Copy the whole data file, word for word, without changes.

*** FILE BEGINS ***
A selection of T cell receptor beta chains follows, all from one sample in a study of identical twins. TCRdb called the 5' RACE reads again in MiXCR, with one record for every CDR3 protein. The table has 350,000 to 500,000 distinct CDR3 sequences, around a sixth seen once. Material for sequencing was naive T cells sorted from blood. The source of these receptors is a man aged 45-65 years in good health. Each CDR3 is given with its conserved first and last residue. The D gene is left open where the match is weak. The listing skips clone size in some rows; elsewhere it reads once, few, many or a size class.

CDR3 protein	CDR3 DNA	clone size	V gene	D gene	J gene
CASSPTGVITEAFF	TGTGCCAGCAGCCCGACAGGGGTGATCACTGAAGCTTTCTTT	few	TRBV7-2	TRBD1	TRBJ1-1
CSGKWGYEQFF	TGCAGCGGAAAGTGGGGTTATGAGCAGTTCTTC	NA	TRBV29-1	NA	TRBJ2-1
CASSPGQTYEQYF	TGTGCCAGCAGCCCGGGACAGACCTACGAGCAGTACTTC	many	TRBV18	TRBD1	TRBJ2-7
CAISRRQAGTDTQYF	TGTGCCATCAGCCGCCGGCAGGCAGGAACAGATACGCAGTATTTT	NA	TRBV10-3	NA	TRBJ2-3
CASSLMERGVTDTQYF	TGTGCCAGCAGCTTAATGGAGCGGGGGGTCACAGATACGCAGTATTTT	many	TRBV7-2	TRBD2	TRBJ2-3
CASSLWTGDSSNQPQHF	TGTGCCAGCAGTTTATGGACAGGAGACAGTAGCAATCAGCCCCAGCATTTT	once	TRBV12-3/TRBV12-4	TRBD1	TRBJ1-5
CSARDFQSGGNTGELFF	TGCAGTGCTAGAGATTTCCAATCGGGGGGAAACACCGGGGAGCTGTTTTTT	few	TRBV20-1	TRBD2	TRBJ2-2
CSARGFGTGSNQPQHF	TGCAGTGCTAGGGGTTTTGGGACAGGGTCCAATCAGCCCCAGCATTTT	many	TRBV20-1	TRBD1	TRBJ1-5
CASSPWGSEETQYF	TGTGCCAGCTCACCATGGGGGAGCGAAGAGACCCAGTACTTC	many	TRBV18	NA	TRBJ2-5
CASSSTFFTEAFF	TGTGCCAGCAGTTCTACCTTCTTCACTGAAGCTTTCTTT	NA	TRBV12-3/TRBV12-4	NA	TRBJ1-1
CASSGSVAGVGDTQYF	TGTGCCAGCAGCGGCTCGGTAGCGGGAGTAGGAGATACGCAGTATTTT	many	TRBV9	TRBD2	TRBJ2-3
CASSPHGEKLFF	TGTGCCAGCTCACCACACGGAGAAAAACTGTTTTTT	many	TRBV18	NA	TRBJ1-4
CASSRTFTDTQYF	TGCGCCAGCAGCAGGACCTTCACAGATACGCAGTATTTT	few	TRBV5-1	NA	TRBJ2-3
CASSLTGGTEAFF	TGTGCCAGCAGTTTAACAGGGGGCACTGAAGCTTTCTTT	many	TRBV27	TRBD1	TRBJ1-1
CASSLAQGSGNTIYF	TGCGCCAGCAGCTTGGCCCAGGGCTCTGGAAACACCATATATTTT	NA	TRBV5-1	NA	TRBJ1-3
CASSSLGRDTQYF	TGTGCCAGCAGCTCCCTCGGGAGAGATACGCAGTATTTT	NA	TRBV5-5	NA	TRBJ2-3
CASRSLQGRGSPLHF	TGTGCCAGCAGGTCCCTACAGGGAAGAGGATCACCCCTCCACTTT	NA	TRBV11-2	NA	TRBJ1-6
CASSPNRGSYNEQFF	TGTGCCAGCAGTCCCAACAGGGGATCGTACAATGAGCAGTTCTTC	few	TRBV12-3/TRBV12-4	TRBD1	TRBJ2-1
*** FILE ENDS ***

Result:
A selection of T cell receptor beta chains follows, all from one sample in a study of identical twins. TCRdb called the 5' RACE reads again in MiXCR, with one record for every CDR3 protein. The table has 350,000 to 500,000 distinct CDR3 sequences, around a sixth seen once. Material for sequencing was naive T cells sorted from blood. The source of these receptors is a man aged 45-65 years in good health. Each CDR3 is given with its conserved first and last residue. The D gene is left open where the match is weak. The listing skips clone size in some rows; elsewhere it reads once, few, many or a size class.

CDR3 protein	CDR3 DNA	clone size	V gene	D gene	J gene
CASSPTGVITEAFF	TGTGCCAGCAGCCCGACAGGGGTGATCACTGAAGCTTTCTTT	few	TRBV7-2	TRBD1	TRBJ1-1
CSGKWGYEQFF	TGCAGCGGAAAGTGGGGTTATGAGCAGTTCTTC	NA	TRBV29-1	NA	TRBJ2-1
CASSPGQTYEQYF	TGTGCCAGCAGCCCGGGACAGACCTACGAGCAGTACTTC	many	TRBV18	TRBD1	TRBJ2-7
CAISRRQAGTDTQYF	TGTGCCATCAGCCGCCGGCAGGCAGGAACAGATACGCAGTATTTT	NA	TRBV10-3	NA	TRBJ2-3
CASSLMERGVTDTQYF	TGTGCCAGCAGCTTAATGGAGCGGGGGGTCACAGATACGCAGTATTTT	many	TRBV7-2	TRBD2	TRBJ2-3
CASSLWTGDSSNQPQHF	TGTGCCAGCAGTTTATGGACAGGAGACAGTAGCAATCAGCCCCAGCATTTT	once	TRBV12-3/TRBV12-4	TRBD1	TRBJ1-5
CSARDFQSGGNTGELFF	TGCAGTGCTAGAGATTTCCAATCGGGGGGAAACACCGGGGAGCTGTTTTTT	few	TRBV20-1	TRBD2	TRBJ2-2
CSARGFGTGSNQPQHF	TGCAGTGCTAGGGGTTTTGGGACAGGGTCCAATCAGCCCCAGCATTTT	many	TRBV20-1	TRBD1	TRBJ1-5
CASSPWGSEETQYF	TGTGCCAGCTCACCATGGGGGAGCGAAGAGACCCAGTACTTC	many	TRBV18	NA	TRBJ2-5
CASSSTFFTEAFF	TGTGCCAGCAGTTCTACCTTCTTCACTGAAGCTTTCTTT	NA	TRBV12-3/TRBV12-4	NA	TRBJ1-1
CASSGSVAGVGDTQYF	TGTGCCAGCAGCGGCTCGGTAGCGGGAGTAGGAGATACGCAGTATTTT	many	TRBV9	TRBD2	TRBJ2-3
CASSPHGEKLFF	TGTGCCAGCTCACCACACGGAGAAAAACTGTTTTTT	many	TRBV18	NA	TRBJ1-4
CASSRTFTDTQYF	TGCGCCAGCAGCAGGACCTTCACAGATACGCAGTATTTT	few	TRBV5-1	NA	TRBJ2-3
CASSLTGGTEAFF	TGTGCCAGCAGTTTAACAGGGGGCACTGAAGCTTTCTTT	many	TRBV27	TRBD1	TRBJ1-1
CASSLAQGSGNTIYF	TGCGCCAGCAGCTTGGCCCAGGGCTCTGGAAACACCATATATTTT	NA	TRBV5-1	NA	TRBJ1-3
CASSSLGRDTQYF	TGTGCCAGCAGCTCCCTCGGGAGAGATACGCAGTATTTT	NA	TRBV5-5	NA	TRBJ2-3
CASRSLQGRGSPLHF	TGTGCCAGCAGGTCCCTACAGGGAAGAGGATCACCCCTCCACTTT	NA	TRBV11-2	NA	TRBJ1-6
CASSPNRGSYNEQFF	TGTGCCAGCAGTCCCAACAGGGGATCGTACAATGAGCAGTTCTTC	few	TRBV12-3/TRBV12-4	TRBD1	TRBJ2-1